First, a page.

After earning her Ph.D. in Earth sciences from USC Dornsife in 2009, the pierced and tattooed Jingmai O’Connor has carved out a stellar career as a paleontologist in China, where she found not only access to thousands of exceptional fossils that can’t be seen anywhere else in the world — but also the freedom to be herself.
Sitting in pride of place on paleontologist Jingmai O’Connor’s desk is a cast of Qiliania graffini, a fossilized bird she named after Greg Graffin, lead singer of Los Angeles punk band Bad Religion and himself a former paleontologist.
The cast was made for the award-winning European traveling exhibition “Rock Fossils,” which also features a trilobite named after Sid Vicious and a Silurian bristle worm named for King Diamond.
“Apparently, it’s a thing to name fossils after rock stars, metal artists and punk rock bands,” O’Connor says. “Graffin signed it and they sent it to me as a thank you, and I keep it here as one of my little crown jewels.”
The pierced and tattooed O’Connor, who’s been dubbed “The Punk Rock Paleontologist,” is one of the world leaders in her field. In January, she led a team of researchers to discover a perfectly preserved 99 million-year-old bird’s foot. This year, she received the Schuchert award, in recognition of talent under age 40, from the Paleontological Society.
She’s also been immortalized, along with her Quilania graffini fossil, in a comic book that was created during the “Rock Fossils” show. A massive Bad Religion fan, she was over the moon when Graffin sent her a signed copy.
So, given her sobriquet, it comes as something of a shock when she admits that — with the exception of Graffin’s band — she’s not really that into punk.
In fact, if you walk down the hallway past O’Connor’s office at the Institute of Vertebrate Paleontology and Paleoanthropology in Beijing, you’re more likely to hear faint dance music, punctuated with the odd Irish folk song. Her go-to song when she’s working isn’t a hardcore punk anthem, but the upbeat disco hit “Sunny” by Boney M., and her motto, she says, is “All dance music, all the time.”
No wonder then that, although she’s modest about her talents as a DJ, she’s in demand to spin the tables at professional meetings from Berlin to Dallas and provided the beats after the annual meeting of the Society of Vertebrate Paleontology in Brisbane, Australia, this fall.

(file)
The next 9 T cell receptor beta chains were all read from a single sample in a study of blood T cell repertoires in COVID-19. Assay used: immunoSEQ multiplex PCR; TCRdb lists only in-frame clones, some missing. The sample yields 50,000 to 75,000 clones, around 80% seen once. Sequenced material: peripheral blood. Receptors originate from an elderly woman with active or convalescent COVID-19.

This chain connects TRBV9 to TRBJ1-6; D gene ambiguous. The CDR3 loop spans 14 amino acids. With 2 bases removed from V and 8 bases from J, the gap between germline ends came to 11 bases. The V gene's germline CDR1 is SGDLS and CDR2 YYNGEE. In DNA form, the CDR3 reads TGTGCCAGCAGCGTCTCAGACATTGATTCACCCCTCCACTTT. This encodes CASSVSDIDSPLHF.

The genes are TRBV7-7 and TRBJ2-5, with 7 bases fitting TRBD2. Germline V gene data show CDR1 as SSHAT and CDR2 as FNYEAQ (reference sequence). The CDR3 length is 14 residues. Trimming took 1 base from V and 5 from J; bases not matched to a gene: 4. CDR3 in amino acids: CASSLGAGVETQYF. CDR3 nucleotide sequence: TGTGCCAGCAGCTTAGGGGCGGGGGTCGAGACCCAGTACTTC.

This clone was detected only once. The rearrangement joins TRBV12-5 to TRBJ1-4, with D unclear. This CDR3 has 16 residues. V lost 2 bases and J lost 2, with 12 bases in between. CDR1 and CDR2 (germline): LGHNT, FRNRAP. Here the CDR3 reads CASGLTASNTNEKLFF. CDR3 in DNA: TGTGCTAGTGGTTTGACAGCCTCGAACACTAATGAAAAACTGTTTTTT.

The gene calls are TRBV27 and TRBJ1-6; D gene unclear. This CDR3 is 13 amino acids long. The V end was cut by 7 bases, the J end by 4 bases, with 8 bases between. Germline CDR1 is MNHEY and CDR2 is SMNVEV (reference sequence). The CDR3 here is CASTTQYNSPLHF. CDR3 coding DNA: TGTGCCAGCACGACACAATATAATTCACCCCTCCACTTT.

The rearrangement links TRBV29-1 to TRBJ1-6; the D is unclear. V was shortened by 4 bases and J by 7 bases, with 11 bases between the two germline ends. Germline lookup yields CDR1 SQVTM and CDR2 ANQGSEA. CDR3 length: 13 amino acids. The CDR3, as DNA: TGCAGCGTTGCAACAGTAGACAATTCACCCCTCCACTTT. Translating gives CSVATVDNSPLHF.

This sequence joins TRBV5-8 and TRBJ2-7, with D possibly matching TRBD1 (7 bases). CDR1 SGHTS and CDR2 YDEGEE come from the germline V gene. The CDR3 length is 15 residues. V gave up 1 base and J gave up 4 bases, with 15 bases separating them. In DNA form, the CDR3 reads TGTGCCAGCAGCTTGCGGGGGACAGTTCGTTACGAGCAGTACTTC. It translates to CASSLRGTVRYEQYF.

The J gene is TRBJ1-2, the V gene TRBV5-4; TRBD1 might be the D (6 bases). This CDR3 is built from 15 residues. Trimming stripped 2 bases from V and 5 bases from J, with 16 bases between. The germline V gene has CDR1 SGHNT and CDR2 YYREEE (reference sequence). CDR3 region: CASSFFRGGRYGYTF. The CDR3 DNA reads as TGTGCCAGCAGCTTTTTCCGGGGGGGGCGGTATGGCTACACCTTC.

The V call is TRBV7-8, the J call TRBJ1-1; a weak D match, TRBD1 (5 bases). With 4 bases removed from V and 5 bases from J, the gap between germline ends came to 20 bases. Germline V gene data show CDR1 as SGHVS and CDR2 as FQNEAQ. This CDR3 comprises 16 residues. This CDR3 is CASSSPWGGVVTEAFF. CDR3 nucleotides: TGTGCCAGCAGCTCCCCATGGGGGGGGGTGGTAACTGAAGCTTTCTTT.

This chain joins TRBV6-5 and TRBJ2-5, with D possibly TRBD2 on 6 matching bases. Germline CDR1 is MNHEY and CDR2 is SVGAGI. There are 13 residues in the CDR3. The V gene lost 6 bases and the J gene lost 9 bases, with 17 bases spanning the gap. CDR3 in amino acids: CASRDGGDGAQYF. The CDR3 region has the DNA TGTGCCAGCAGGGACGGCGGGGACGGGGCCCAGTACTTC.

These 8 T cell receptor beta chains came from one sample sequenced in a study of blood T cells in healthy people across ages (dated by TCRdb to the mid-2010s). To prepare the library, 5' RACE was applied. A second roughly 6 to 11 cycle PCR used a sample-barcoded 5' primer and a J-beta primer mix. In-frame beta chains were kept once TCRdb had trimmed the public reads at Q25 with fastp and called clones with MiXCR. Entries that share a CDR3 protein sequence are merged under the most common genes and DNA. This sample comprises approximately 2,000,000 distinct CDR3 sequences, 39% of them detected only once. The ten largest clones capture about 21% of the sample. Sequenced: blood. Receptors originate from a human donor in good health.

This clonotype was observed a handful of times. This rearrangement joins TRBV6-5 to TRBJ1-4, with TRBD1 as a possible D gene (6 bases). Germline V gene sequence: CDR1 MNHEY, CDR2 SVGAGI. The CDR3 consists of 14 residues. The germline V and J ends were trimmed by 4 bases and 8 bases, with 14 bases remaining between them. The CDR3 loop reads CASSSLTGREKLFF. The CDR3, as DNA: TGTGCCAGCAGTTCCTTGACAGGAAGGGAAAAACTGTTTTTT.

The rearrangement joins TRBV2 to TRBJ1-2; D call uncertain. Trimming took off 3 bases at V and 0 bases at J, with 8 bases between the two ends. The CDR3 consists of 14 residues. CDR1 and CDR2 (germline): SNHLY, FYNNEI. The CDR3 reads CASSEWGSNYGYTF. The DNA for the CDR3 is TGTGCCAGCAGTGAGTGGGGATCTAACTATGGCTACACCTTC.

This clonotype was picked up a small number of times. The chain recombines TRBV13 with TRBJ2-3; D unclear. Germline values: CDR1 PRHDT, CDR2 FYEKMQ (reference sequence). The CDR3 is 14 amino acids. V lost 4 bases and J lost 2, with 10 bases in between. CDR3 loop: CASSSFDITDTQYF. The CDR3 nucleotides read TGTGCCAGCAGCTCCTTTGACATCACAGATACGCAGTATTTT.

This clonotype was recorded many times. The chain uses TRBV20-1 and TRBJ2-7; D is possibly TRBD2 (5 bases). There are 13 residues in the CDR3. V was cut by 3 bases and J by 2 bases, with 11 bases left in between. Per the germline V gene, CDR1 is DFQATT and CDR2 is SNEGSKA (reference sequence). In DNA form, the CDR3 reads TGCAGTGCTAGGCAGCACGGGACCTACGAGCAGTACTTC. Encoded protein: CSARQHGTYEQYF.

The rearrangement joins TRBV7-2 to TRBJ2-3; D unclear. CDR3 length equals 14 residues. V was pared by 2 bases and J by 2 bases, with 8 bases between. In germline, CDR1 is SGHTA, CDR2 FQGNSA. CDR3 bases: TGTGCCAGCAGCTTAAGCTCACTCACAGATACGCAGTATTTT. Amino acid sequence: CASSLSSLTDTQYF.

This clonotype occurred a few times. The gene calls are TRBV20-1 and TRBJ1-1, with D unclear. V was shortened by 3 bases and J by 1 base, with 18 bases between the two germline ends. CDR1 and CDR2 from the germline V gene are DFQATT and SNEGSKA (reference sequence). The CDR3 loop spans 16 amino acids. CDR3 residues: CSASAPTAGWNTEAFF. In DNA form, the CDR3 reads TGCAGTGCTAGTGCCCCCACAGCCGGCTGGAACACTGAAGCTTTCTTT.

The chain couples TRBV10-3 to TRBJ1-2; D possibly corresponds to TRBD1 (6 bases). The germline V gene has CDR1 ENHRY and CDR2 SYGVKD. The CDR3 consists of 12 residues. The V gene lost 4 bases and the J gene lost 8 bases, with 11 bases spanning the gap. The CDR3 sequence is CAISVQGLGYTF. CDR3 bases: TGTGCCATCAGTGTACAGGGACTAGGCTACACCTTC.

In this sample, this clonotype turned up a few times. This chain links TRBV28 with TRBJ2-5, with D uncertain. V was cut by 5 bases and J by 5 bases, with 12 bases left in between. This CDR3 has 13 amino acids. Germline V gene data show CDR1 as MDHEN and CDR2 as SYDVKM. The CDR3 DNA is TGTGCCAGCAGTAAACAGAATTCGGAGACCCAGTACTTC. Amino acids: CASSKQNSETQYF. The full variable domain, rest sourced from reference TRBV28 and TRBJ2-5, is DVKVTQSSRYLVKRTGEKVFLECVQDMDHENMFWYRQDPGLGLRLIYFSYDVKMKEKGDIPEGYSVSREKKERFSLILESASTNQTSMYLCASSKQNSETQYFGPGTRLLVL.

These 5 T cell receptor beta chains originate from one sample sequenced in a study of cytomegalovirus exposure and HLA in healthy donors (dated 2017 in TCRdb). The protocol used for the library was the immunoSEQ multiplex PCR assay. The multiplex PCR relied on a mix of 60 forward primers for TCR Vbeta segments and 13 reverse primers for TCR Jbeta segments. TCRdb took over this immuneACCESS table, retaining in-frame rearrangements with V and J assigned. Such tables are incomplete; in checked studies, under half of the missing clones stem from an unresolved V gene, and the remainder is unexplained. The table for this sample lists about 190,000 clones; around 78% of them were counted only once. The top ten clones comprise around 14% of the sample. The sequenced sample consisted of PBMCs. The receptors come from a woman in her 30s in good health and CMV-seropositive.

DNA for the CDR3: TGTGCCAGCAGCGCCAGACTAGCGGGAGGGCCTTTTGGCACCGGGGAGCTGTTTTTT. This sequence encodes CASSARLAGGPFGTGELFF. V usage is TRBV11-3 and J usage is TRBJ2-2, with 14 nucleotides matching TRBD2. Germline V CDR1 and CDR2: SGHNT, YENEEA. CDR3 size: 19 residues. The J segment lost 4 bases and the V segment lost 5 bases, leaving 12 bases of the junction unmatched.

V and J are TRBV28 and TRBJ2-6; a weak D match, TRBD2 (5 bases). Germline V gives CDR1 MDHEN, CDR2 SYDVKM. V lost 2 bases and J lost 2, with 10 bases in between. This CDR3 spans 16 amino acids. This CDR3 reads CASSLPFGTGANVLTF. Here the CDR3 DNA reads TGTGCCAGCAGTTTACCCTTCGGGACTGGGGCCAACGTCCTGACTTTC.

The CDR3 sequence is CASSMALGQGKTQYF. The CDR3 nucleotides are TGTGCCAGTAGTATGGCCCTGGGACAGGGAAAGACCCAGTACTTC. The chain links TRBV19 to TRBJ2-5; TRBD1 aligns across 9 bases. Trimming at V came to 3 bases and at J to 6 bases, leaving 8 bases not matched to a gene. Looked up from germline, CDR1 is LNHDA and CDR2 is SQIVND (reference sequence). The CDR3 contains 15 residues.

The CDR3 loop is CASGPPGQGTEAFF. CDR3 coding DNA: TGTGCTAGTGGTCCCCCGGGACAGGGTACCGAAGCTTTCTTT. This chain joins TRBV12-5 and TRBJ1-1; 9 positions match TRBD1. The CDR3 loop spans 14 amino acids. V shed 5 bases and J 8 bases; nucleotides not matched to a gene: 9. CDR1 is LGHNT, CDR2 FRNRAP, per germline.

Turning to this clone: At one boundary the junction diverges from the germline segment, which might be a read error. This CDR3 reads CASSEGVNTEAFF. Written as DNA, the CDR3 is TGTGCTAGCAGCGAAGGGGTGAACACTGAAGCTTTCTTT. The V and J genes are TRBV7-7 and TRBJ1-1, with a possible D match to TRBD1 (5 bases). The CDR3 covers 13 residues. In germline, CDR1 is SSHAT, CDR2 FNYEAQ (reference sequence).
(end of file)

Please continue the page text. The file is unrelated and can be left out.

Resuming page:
A bohemian upbringing
How did O’Connor carve out such an extraordinary life? Most paleontologists, she says, get into the field very young. “They’re the kids who’re obsessed with dinosaurs.” Her own path was different.
The daughter of a Chinese American mother and an Irish American father who met in a Bulgarian folk dancing troupe in L.A., paleontology’s wild child was raised in a creative and bohemian family in Pasadena, California.
She grew up listening to Irish folk music, celebrating Chinese New Year and the Mid-Autumn Moon Festival, dancing, and playing violin with her parents in a folk band.
O’Connor’s father is an artist and the family struggled financially when she was a child, prompting her mother to go back to school at age 41 to earn a Ph.D. in Earth sciences from USC Dornsife to support them.
O’Connor clearly admires her mother’s work ethic, describing her as “a great role model.”
However, O’Connor says that, unlike her siblings, she wasn’t particularly academic as a child, preferring to draw manga over studying.
“My mom would always say, ‘You’re just lazy.’ And I’d say, ‘Why can’t she just accept that I’m not as smart as her? Why does it have to be that I’m lazy? Maybe I’m just stupid.’ But she saw through me. It really was laziness.”
She developed a fascination for evolution as a geology major at Occidental College. Her decision to specialize in feathered dinosaurs and other fossils of prehistoric birds drew her to study for her Ph.D. at USC Dornsife, where she could work with Luis Chiappe at the Natural History Museum of Los Angeles County (NHM).
“Once I got into grad school, I fell in love with what I was doing and worked incredibly hard,” O’Connor says, adding that she published more geology papers than anyone else in her year.
The age of dinosaurs
Armed with her Ph.D. from USC Dornsife, her decision to specialize in Mesozoic birds — which lived between 160 million and 65 million years ago, around the same time as large dinosaurs — drove her move to Beijing. There, she has access to thousands of well-preserved fossils from the Jehol Biota, an area of northeastern China that’s noteworthy for the particularly high diversity of fossils dating from between 131 and 120 million years ago that have been recovered. Fossils like these, O’Connor stresses, cannot be seen anywhere else in the world.
“Dinosaurs with wings on their arms and legs that look like they were hit by a car yesterday,” she says. “All these soft tissues preserved — which is very rare — and they’re 130 million years old.”
O’Connor mentions her good fortune and her gratitude frequently, almost as if pinching herself to remind herself it’s real.